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Modern Women's Portraiture

Lesson 26 of 37

Shoot: Fashion Posing Part 2

Sue Bryce, Lou Freeman, Lara Jade, Emily Soto

Modern Women's Portraiture

Sue Bryce, Lou Freeman, Lara Jade, Emily Soto

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Lesson Info

26. Shoot: Fashion Posing Part 2

Lesson Info

Shoot: Fashion Posing Part 2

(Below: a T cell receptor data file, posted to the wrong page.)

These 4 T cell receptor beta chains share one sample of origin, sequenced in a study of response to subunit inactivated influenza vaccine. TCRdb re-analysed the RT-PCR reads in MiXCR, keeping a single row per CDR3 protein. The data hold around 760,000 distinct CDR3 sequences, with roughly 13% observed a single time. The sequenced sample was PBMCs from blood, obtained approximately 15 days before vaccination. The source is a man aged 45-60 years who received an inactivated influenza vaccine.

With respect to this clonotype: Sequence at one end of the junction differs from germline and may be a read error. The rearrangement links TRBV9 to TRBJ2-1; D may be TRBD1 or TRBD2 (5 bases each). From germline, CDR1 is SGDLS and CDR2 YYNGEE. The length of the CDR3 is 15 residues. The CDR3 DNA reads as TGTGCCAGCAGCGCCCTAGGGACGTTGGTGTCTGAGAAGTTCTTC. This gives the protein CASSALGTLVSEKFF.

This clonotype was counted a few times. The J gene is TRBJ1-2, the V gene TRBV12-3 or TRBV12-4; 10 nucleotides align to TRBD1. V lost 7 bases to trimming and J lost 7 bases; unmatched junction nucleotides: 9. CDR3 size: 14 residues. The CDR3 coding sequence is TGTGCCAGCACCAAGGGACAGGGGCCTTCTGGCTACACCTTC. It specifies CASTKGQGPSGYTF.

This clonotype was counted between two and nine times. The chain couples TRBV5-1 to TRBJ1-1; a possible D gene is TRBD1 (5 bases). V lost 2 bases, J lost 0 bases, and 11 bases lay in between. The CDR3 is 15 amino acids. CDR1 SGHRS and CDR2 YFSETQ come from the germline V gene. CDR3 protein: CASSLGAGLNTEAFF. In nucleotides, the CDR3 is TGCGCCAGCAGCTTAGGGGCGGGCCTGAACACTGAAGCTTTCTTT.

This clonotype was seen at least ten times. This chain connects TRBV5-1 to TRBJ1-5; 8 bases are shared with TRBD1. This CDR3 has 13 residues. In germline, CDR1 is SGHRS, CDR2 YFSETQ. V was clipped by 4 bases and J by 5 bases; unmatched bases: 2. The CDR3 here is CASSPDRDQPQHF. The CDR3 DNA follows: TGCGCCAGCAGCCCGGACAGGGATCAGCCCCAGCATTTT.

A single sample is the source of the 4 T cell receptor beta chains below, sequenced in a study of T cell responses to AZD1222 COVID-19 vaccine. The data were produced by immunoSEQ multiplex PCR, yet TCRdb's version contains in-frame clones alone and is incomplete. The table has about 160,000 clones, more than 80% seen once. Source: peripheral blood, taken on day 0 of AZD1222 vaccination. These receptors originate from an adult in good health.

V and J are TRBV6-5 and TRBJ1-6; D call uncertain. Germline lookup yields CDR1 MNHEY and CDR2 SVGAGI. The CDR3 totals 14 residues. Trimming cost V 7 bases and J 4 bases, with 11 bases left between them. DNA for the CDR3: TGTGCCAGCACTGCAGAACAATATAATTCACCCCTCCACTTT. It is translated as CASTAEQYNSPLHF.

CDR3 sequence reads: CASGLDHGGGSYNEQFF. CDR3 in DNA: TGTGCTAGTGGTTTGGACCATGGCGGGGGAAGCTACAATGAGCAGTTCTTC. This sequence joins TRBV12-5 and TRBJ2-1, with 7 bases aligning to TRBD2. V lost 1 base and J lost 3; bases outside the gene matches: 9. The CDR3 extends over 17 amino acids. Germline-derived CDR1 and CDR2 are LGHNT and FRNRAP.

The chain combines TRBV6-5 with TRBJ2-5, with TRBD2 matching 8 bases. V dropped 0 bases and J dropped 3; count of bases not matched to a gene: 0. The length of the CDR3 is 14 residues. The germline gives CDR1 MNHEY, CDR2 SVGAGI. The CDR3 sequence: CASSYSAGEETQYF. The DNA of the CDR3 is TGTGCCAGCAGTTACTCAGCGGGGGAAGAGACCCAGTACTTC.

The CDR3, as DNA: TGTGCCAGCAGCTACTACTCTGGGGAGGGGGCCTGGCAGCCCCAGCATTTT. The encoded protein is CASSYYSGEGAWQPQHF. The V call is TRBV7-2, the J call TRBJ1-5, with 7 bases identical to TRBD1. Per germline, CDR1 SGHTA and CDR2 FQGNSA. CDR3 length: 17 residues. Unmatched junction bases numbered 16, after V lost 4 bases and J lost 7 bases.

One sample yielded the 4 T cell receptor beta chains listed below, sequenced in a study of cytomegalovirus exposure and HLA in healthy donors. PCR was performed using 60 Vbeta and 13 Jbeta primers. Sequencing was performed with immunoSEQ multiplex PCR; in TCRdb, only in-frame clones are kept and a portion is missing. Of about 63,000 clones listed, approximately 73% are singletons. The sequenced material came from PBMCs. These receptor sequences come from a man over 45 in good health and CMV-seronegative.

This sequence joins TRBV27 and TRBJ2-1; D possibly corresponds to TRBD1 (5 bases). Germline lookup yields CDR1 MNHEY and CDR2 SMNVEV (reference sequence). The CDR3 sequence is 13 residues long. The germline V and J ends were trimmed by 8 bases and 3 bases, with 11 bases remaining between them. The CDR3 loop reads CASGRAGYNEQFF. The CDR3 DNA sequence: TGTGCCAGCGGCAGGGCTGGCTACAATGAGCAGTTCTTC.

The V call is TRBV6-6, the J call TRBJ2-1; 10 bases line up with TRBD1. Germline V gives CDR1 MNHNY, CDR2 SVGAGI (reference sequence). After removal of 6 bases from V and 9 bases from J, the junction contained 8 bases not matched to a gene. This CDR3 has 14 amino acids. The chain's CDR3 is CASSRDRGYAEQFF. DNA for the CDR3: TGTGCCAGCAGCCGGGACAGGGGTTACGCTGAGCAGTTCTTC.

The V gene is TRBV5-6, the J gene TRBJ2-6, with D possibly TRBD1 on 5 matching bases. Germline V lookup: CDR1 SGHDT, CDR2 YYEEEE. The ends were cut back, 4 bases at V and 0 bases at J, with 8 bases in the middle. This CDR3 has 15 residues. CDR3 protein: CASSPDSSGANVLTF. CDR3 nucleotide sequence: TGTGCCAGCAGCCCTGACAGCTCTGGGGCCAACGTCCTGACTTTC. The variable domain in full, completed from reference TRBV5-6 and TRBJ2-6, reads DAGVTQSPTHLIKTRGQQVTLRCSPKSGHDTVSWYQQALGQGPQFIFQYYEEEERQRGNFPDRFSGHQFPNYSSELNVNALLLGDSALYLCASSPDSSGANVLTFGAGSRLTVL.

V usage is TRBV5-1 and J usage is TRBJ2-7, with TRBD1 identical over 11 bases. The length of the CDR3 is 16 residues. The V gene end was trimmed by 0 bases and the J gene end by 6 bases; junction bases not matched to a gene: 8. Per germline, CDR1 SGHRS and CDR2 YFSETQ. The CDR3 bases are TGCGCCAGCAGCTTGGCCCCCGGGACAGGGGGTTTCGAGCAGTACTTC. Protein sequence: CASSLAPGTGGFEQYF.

So let's try I'm going to pull out a little bit more than I'm going crop into the end of your skirt that so many so lower the light just slightly good and I can actually just lose the model out to sea like getting more like that you just judge from the model and where the hell is going on coming tio we'll see how that is so I'm gonna cross in you need I just don't see how that works but I think because outfit is so straight let's go with the poses that kind of throwing up so went completely straight look down the center of the lens gets it valley hands point your finger chin down just slightly I'm kind of open to me and let's try some looking to that way looking front looking that way as well yeah, just this hand those three fingers yet just kind of delicate, yet if I was ted that he probably and a screen here, you'd probably be looking and when I am tethered a swell when shooting for a client or I'm shooting from my apartment, the models like to come over and see a cz well or else som...